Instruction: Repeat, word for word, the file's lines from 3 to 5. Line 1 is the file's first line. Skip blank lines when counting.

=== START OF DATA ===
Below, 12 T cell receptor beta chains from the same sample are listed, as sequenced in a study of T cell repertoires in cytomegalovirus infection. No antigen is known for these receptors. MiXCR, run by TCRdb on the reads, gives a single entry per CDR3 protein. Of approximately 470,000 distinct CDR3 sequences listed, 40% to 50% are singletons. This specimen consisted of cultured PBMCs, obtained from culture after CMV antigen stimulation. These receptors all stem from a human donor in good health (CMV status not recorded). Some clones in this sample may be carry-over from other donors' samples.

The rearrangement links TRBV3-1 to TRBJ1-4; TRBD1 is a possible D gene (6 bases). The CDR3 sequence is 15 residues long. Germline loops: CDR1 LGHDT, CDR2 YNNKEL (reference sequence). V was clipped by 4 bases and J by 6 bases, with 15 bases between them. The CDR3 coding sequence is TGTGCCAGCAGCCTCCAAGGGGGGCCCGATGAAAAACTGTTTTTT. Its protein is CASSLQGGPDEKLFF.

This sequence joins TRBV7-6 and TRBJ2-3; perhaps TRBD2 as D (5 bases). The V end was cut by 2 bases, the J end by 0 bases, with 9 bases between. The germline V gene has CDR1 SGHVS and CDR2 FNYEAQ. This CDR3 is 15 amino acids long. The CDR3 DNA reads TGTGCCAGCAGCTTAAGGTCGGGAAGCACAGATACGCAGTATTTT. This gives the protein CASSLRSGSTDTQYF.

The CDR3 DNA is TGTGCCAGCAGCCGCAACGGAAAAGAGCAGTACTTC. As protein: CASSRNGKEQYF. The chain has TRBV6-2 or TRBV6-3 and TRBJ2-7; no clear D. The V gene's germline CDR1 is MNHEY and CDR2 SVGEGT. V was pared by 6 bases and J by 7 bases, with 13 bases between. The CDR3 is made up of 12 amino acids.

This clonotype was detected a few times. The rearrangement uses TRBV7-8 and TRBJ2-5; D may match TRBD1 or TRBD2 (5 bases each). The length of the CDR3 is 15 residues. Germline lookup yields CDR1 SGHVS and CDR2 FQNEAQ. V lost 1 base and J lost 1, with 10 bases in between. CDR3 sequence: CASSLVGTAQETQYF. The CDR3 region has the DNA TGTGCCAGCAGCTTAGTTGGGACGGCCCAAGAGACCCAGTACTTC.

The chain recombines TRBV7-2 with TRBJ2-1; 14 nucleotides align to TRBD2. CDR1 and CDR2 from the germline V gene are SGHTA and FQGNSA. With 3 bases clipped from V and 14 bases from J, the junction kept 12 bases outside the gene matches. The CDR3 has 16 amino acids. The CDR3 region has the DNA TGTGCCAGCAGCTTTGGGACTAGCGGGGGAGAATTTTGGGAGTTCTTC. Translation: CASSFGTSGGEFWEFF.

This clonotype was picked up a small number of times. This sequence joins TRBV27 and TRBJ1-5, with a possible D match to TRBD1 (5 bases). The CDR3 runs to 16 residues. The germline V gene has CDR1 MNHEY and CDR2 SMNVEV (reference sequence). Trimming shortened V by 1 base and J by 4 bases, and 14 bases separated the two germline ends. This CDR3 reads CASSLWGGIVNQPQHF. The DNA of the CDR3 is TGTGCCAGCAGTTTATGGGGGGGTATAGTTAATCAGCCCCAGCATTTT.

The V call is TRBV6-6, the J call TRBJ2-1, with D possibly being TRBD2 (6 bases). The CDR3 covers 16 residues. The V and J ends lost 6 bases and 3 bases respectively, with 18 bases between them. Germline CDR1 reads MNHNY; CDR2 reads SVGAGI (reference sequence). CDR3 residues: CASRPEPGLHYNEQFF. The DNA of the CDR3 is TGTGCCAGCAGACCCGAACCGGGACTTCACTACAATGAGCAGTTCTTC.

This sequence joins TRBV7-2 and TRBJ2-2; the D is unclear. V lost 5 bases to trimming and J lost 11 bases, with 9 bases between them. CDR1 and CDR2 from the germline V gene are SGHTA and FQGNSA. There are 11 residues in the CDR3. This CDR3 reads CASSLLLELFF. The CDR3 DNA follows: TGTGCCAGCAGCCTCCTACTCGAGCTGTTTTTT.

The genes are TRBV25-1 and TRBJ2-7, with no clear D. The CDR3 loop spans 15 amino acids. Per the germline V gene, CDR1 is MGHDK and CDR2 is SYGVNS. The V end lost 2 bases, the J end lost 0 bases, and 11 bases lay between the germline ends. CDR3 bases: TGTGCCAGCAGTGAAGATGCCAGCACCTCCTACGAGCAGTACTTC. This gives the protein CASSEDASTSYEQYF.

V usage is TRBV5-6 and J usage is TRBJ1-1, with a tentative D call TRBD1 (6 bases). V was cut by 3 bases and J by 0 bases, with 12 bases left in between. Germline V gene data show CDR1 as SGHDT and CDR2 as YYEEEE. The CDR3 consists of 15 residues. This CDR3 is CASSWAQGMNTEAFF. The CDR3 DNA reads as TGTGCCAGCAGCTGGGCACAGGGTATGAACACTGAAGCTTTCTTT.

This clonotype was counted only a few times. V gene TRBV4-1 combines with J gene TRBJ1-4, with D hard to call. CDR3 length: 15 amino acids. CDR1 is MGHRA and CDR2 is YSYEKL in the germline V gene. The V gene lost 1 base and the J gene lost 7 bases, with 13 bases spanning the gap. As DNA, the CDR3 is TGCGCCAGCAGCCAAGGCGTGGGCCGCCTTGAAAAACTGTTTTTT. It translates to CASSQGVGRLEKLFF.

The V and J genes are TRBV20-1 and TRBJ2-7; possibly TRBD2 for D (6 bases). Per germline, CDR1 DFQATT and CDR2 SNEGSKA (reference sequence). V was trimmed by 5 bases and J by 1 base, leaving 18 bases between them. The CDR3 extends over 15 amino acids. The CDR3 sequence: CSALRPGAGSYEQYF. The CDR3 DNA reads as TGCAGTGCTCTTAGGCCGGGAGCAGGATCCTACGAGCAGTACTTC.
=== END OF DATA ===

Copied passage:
This sequence joins TRBV7-6 and TRBJ2-3; perhaps TRBD2 as D (5 bases). The V end was cut by 2 bases, the J end by 0 bases, with 9 bases between. The germline V gene has CDR1 SGHVS and CDR2 FNYEAQ. This CDR3 is 15 amino acids long. The CDR3 DNA reads TGTGCCAGCAGCTTAAGGTCGGGAAGCACAGATACGCAGTATTTT. This gives the protein CASSLRSGSTDTQYF.

The CDR3 DNA is TGTGCCAGCAGCCGCAACGGAAAAGAGCAGTACTTC. As protein: CASSRNGKEQYF. The chain has TRBV6-2 or TRBV6-3 and TRBJ2-7; no clear D. The V gene's germline CDR1 is MNHEY and CDR2 SVGEGT. V was pared by 6 bases and J by 7 bases, with 13 bases between. The CDR3 is made up of 12 amino acids.

This clonotype was detected a few times. The rearrangement uses TRBV7-8 and TRBJ2-5; D may match TRBD1 or TRBD2 (5 bases each). The length of the CDR3 is 15 residues. Germline lookup yields CDR1 SGHVS and CDR2 FQNEAQ. V lost 1 base and J lost 1, with 10 bases in between. CDR3 sequence: CASSLVGTAQETQYF. The CDR3 region has the DNA TGTGCCAGCAGCTTAGTTGGGACGGCCCAAGAGACCCAGTACTTC.